Written evidence from CPI (BEV0024)



  1. The Centre for Process Innovation (CPI) (with 600+ employees and £78.1M turnover) is a UK based Technology Innovation Centre and the process arm of the UK’s High Value Manufacturing Catapult. Established to support the UK process manufacturing industry, CPI collaborates with universities, SMEs and large corporates to help overcome innovation challenges and develop next-generation products and processes. CPI connects academia, businesses and funders to bring bright ideas and research into the marketplace. CPI has £170m of open access development and prototyping facilities and hosts five dedicated national innovation centres (Formulation, Biotechnology, Biologics, Electronics and Medicine Manufacturing) which underpin major markets such as energy, materials, FMCGs, healthcare, electronics, aerospace and automotive. These state-of-the-art, digitally enabled open access facilities are available for CPI’s partners to utilize in the proofing, development and commercialization of their new products or processes. CPI has industry relevant expertise relating to materials scale-up (including process engineering support), high-throughput formulation (to rapidly develop formulation space for new or existing materials sets), coating capabilities (bench top to R2R).  All supported by an extensive characterisation capability including electrochemical testing.  CPI has been involved in a wide range of Innovate UK funded Faraday Challenge projects, directly working on battery development.  These range in activities from scale-up of anode material synthesis, to investigating alternative materials within known slurries, and interface development and evaluation of sensor technologies within cells.  We are agnostic to the cell chemistry or market sector and have a track record of delivering on collaborative R&D projects.




  1. Does the UK have a sufficient supply of critical materials to support vehicle battery production?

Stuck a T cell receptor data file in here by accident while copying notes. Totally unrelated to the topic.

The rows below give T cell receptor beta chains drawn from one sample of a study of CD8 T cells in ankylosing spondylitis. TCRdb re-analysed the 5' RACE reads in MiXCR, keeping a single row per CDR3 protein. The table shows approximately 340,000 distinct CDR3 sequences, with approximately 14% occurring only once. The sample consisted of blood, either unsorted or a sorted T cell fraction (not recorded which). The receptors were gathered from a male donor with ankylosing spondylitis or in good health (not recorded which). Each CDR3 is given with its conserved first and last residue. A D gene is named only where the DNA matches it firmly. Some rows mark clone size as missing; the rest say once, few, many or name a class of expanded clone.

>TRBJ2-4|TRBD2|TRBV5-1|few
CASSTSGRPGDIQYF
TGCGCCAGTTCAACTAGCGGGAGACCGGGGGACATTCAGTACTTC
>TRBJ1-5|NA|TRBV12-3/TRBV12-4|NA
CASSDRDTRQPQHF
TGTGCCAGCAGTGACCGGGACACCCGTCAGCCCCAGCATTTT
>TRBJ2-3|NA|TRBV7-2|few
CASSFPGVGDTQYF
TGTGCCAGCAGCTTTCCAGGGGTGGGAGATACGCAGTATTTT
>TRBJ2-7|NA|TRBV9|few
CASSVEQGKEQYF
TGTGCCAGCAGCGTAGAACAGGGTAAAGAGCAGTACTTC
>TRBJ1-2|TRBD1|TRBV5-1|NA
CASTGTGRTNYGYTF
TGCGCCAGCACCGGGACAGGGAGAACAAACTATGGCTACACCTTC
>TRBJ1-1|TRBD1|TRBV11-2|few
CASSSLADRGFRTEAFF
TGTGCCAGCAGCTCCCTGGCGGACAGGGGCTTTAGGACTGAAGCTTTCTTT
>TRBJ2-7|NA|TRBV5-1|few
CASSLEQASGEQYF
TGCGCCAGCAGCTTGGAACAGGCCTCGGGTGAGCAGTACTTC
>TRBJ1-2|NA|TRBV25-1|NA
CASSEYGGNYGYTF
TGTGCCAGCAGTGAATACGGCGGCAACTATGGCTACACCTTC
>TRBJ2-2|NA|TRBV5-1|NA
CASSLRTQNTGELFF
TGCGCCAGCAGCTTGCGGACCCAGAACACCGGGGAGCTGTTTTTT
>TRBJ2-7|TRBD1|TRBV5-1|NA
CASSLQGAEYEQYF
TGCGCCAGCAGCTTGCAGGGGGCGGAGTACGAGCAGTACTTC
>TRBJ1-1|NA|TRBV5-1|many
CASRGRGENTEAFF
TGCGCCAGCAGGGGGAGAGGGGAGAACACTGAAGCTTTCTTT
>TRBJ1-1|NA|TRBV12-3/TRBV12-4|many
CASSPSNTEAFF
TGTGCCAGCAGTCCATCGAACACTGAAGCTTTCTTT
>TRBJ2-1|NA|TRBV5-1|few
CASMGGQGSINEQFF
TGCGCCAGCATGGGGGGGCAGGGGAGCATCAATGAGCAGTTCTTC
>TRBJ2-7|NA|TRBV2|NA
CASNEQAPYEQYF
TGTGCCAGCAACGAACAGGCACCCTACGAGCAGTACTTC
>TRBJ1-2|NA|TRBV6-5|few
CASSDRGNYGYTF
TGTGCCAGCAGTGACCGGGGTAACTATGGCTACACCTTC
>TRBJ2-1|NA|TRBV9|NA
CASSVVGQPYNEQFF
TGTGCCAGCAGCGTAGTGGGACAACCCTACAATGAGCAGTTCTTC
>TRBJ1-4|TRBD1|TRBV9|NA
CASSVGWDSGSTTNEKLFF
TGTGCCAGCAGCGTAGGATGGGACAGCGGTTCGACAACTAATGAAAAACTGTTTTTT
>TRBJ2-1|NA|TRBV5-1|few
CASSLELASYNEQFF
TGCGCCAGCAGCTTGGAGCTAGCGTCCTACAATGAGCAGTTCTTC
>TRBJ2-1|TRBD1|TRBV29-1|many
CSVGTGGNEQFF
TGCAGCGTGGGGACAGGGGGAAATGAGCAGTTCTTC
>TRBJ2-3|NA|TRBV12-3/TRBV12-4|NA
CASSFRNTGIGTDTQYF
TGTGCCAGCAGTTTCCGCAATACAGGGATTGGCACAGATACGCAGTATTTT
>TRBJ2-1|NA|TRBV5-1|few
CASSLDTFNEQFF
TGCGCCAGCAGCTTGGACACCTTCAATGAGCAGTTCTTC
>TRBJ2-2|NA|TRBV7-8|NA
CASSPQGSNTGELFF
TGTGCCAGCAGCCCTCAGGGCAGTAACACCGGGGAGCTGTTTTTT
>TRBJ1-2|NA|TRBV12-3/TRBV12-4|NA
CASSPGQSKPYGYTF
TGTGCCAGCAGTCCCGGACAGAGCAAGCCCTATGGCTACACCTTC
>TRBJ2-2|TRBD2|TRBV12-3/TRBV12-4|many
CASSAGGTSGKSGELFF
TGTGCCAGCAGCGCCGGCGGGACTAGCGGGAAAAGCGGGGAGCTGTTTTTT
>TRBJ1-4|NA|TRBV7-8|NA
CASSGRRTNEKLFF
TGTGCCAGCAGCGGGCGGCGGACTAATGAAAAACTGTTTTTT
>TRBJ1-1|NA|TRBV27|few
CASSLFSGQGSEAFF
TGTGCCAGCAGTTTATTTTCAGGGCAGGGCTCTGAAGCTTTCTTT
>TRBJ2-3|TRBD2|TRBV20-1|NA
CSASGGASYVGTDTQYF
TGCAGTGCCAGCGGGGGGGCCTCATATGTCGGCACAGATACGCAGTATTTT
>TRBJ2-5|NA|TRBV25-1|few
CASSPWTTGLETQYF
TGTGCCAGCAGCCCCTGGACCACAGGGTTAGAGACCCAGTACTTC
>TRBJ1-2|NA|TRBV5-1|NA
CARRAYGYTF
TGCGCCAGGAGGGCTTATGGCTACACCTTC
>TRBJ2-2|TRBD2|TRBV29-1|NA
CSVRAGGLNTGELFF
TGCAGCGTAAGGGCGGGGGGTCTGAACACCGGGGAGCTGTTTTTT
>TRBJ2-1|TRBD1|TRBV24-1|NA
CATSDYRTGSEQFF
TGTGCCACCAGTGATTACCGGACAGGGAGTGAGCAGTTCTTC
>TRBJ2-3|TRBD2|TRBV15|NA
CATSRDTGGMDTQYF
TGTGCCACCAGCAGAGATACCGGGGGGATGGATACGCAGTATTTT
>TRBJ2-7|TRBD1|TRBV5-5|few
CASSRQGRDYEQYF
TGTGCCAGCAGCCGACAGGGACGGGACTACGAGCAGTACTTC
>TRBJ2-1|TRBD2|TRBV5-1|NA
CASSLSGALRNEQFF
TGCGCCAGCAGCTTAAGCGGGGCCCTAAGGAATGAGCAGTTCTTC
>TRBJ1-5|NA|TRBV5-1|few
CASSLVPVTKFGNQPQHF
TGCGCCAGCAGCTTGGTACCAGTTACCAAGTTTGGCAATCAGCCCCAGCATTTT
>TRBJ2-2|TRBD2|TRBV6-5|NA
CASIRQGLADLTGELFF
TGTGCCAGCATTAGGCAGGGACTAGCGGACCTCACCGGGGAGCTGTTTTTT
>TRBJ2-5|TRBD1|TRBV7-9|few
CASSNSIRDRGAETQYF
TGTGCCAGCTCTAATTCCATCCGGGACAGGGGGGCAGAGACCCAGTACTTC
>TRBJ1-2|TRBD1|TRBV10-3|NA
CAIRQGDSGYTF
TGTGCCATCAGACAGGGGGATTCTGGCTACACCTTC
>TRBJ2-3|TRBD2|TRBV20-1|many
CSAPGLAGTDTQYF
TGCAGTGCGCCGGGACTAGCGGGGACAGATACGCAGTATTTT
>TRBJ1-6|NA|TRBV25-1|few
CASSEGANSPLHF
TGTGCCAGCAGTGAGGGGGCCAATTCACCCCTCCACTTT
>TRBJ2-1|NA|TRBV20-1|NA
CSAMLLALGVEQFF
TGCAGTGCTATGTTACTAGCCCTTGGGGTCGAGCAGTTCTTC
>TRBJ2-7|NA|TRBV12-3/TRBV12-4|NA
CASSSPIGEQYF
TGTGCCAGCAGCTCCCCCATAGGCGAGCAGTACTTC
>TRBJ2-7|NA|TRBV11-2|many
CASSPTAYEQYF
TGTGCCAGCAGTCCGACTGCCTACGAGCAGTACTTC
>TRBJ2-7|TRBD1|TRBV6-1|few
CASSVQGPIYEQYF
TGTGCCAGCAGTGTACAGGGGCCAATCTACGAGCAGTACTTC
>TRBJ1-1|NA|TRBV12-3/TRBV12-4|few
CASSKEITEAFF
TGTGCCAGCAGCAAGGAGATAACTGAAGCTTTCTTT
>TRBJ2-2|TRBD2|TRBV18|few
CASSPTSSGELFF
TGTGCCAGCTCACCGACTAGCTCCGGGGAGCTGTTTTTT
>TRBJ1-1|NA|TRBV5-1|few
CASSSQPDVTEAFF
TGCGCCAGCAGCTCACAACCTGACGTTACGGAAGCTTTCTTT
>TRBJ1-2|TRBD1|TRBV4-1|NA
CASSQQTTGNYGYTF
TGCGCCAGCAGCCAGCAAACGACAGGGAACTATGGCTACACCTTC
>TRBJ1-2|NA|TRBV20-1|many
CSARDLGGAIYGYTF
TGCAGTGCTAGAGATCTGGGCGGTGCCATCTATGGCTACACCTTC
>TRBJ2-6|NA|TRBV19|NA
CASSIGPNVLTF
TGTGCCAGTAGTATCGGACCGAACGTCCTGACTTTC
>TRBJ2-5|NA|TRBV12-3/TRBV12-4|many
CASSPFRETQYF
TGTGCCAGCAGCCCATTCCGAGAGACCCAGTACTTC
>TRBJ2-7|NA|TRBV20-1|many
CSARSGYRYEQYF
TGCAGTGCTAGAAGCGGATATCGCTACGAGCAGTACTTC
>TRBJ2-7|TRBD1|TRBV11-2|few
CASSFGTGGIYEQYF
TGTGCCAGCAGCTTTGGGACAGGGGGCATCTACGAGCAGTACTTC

a)      For the next 10 years lithium-ion batteries (LiB) are likely to be the dominant cathode active material (CAM) chemistry in the automotive sector, requiring lithium, nickel, cobalt, and manganese raw materials.  These materials account for over 50% of the total battery cost with the primary route for obtaining these materials through mining.  Almost all these materials are imported, leaving the UK battery production sector reliant on these imports.

b)      Lithium ore mining is dominated by Australia and South America (Chile, Argentina) but the UK has lithium mines that are expanding to meet the rising demand and CPI are collaborating with companies who generate lithium using low carbon energy sources.  If expansion plans are realised this could meet UKs lithium needs, but they will need financial investment to install capabilitiesWithout these companies expanding, larger and larger quantities of lithium will be imported.

c)       Nickel and cobalt raw materials are not mined in the UK, these elements are usually impurities when mining other metals e.g. copper. Most of the cobalt ores mined are from the Democratic Republic of Congo, which are then exported to China for refining, making the UK dependent on this route. High purity nickel metal is refined at the Vale Clydach site in south Wales, one of the largest pure nickel refineries in Europe using ore from its Canadian mines.  With the increasing need to import nickel and cobalt, once it is used in the UK there needs to be a focus on recycling to avoid the cost of sending essential raw materials back out of the country, which is currently the case.  There is only one small scale CAM manufacturer currently operating in the UK, so when nickel and cobalt materials are recycled there are no processing facilities to utilise these critical raw materials for making CAM precursorTypical LiBs from vehicle use have a lifetime of 7 years and without a concerted effort to recycle the ever-increasing number of batteries the UK will pay to import raw materials then pay again for export to a recycling facility.